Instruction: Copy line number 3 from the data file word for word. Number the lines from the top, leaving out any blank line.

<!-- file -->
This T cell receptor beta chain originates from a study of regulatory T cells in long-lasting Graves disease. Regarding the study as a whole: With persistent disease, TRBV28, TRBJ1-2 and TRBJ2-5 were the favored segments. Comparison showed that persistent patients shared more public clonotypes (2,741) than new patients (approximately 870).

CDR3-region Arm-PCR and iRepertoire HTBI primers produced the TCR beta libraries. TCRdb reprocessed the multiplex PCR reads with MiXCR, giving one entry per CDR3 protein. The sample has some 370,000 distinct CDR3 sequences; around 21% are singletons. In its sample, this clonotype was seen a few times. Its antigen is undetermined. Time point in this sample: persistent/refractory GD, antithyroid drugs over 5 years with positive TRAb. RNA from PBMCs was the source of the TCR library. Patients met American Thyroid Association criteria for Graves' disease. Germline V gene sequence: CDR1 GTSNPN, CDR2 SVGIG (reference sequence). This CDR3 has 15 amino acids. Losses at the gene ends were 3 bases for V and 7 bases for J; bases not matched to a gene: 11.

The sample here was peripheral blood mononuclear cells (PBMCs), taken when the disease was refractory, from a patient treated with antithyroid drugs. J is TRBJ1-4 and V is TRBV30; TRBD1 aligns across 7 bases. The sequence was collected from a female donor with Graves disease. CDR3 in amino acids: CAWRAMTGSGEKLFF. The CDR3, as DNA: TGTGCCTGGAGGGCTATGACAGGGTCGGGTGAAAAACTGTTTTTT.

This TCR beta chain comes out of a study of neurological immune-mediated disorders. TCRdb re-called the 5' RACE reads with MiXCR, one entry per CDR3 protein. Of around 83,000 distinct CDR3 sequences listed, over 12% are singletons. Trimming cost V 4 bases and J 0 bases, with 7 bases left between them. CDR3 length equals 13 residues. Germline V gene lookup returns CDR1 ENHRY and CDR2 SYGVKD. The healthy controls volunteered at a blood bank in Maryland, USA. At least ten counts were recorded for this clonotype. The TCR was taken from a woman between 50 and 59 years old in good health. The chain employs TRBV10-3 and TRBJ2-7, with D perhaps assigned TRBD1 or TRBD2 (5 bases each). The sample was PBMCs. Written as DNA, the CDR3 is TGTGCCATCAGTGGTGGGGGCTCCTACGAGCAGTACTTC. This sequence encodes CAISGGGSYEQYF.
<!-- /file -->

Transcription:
The sample here was peripheral blood mononuclear cells (PBMCs), taken when the disease was refractory, from a patient treated with antithyroid drugs. J is TRBJ1-4 and V is TRBV30; TRBD1 aligns across 7 bases. The sequence was collected from a female donor with Graves disease. CDR3 in amino acids: CAWRAMTGSGEKLFF. The CDR3, as DNA: TGTGCCTGGAGGGCTATGACAGGGTCGGGTGAAAAACTGTTTTTT.